It was very early in A.D. 29 when Herod’s fateful birthday party occurred. Herod was seated on his elevated throne with his wife Herodias. They were entertained by the dancing of Herodias’ daughter Salome on the lithostrotos (stone pavement) of the 7,000-square-foot royal courtyard. Herodias hated John and wanted him killed for saying to Antipas, “It is not lawful for you to have your brother’s wife” (Mark 6:17-19). Her first husband was Herod Phillip, the brother of Herod Antipas.
Her opportunity came when Antipas offered Salome whatever she wished, and Herodias told her to ask for John the Baptist’s head on a platter (Mark 6:21-28). For the courage to speak the truth, John went to prison and then to his death. His vow and service to God was fulfilled. The King had come and there was no longer a need for the herald.
How legitimate, how historical, is the life and ministry of John the Baptist?
The fortress of Machaerus was built in about 90 B.C. with an incredible view of Jericho, the Temple of Jerusalem, Masada, and Ein Gedi. It was destroyed in 57 B.C., transformed into a royal palace and city by Herod the Great in 30 B.C., and destroyed again in A.D. 36, seven years after John was murdered there. The Romans destroyed what remained of Machaerus in A.D. 72, and it disappeared from the maps for nearly two millennia, causing some to question the historical integrity of the New Testament account of John the Baptist.
In the last seven years that doubt has been removed by archaeological excavation. Machaerus is one of the few archaeology sites in the Holy Land from the time of the Gospels that has now been reconstructed using original architectural elements. In addition to Herod’s citadel of the upper city, archaeologists have now revealed the lower city with a well-preserved surrounding wall. This latter is where John was kept under house arrest and where his death occurred.
As recently as 2019, the royal courtyard and semicircular apsidal niche of the royal Herodian throne seat were restored. As a result of this restoration, author Gyozo Vorosa states, “The once magnificent 7,000-square-foot royal courtyard – with its in situ apsidal throne niche and even part of the lithostrotos (‘stone pavement’) – had to be the setting for the birthday banquet of Antipas, described by the Gospels.” He adds, “the historical references of the Gospels… can be wonderfully contextualized with archaeology…”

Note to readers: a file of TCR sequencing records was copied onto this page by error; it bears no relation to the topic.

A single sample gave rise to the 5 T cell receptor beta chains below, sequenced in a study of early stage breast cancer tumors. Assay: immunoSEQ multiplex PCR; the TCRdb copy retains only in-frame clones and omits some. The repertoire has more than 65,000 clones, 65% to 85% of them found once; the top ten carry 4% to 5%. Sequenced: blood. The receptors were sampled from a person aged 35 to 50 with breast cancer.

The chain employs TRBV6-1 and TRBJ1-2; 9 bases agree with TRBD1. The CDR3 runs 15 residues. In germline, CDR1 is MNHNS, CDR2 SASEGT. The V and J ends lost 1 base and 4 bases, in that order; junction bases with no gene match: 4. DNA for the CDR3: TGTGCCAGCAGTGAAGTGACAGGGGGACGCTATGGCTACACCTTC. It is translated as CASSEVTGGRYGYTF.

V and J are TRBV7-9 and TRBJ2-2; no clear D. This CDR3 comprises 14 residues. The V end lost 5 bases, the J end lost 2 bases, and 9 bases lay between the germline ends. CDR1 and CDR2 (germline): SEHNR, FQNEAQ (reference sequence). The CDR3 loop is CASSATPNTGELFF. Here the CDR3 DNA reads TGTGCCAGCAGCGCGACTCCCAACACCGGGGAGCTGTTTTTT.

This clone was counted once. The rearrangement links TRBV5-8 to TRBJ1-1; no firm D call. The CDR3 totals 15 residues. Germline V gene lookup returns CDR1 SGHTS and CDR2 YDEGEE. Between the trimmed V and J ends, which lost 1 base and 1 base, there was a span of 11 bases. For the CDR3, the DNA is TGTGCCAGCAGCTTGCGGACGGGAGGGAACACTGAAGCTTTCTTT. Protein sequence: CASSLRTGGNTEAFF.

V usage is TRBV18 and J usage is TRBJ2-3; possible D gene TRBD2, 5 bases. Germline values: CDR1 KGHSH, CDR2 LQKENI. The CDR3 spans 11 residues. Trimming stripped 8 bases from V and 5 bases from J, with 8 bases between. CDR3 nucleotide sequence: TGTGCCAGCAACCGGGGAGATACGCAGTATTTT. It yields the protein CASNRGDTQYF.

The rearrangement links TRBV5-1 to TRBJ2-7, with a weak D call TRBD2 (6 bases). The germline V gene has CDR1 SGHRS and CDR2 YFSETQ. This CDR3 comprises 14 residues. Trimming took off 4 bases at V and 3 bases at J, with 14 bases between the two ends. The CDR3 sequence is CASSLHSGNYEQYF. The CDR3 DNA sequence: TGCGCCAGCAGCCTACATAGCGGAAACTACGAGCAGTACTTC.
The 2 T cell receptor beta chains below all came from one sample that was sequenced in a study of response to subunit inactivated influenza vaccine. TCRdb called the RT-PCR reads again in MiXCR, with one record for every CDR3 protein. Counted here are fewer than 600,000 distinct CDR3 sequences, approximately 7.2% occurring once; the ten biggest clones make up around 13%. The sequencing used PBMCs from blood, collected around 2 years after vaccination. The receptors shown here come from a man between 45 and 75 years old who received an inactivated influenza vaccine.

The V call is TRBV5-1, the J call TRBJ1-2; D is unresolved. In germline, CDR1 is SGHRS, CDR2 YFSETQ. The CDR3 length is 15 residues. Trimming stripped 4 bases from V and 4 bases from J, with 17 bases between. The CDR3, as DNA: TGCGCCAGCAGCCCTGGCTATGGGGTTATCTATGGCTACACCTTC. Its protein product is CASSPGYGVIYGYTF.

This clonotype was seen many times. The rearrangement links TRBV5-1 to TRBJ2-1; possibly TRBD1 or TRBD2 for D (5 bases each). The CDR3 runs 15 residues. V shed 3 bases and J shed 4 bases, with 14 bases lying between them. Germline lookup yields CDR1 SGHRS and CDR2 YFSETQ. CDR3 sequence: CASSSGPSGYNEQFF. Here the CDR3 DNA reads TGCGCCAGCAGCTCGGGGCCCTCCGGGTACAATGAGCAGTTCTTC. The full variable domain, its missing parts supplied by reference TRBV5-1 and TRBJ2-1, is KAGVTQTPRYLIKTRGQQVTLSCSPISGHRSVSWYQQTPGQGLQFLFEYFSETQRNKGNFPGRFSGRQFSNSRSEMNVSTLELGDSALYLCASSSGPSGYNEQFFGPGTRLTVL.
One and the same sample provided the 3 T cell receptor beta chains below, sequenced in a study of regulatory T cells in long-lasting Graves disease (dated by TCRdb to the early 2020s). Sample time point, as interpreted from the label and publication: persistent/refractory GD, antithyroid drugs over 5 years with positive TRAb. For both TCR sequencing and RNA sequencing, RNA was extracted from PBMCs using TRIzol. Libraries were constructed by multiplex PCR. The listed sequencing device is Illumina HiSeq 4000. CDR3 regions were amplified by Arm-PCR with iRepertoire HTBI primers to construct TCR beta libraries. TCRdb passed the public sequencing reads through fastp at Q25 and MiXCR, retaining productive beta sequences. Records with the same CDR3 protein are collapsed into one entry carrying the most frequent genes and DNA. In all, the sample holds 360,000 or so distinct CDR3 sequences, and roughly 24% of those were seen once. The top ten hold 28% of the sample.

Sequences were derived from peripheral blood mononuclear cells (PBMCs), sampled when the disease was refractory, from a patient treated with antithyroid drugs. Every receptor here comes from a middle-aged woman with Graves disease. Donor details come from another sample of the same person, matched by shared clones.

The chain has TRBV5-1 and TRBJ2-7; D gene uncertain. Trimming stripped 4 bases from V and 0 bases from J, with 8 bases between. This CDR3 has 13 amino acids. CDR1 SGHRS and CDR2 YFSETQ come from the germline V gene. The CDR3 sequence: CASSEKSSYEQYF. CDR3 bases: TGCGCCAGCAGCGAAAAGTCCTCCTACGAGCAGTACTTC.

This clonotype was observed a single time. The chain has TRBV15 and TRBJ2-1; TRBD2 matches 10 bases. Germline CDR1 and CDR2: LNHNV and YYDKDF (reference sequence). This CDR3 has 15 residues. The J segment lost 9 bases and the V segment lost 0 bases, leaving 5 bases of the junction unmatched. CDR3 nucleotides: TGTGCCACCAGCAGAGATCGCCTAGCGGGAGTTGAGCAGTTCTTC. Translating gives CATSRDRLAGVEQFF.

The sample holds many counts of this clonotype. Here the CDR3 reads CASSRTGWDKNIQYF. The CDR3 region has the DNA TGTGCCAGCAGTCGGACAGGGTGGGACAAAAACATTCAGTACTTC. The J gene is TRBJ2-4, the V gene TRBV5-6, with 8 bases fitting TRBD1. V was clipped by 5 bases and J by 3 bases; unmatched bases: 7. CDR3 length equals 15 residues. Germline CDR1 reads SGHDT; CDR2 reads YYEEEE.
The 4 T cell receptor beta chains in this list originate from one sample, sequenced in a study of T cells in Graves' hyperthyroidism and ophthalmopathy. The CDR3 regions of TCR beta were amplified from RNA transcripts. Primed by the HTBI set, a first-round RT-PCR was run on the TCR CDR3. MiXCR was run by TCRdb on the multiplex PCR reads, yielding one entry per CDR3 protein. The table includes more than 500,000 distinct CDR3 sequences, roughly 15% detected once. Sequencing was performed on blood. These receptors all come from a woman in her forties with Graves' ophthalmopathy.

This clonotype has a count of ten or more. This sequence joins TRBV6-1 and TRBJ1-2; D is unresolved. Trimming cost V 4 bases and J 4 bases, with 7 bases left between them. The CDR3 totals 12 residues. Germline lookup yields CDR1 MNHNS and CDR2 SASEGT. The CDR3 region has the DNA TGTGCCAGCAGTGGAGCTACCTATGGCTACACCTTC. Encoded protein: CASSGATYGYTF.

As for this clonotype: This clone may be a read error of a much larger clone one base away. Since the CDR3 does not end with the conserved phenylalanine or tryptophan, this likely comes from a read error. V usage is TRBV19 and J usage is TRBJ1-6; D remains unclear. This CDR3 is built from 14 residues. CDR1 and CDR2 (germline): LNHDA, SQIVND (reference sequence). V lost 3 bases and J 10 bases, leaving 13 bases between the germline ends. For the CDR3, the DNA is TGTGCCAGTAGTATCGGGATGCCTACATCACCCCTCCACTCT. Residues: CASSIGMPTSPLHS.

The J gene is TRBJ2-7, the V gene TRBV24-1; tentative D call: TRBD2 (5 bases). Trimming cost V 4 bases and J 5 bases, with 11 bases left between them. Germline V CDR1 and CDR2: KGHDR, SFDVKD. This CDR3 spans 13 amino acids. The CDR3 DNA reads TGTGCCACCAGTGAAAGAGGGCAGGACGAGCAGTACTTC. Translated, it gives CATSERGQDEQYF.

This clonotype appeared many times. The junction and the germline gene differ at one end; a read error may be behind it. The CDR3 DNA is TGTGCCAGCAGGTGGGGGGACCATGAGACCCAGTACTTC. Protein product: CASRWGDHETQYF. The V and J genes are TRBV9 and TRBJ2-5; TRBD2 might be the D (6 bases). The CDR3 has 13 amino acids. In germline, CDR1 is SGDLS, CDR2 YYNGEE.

An Attribute of Greatness
The Bible is replete with the theme that God hates the proud but loves the humble (Proverbs 6:16-17; 16:5, 19; Isaiah 66:2; Matthew 18:4; 1 Peter 5:5). God loved John the Baptist. When asked who he was, John responded, “I am a voice of one crying in the wilderness, ‘Make straight the way of the Lord’…” (John 1:23). When introducing Jesus he said, “It is He who comes after me, the thong of whose sandal I am not worthy to untie” (1:27).
Looking back on his life at age thirty-three, he would remember the great sacrifices he had made for the popularity and success he was experiencing as he preached repentance for the forgiveness of sin. His disciples reported to him that many more people were turning to Jesus, which they apparently viewed as an infringement on John’s rights. But John saw it differently. In total humility he declared, “A man can receive nothing, unless it has been given him from heaven… He [Jesus] must increase, but I must decrease” (John 3:22-30). “And so this joy of mine has been made full” (3:29). Indeed!
Source: “Restoring Herod’s Throne Niche at Machaerus,” by Gyozo Voros. Biblical Archaeology Review, Vol. 46 No. 5, Winter 2020, pp. 30-37.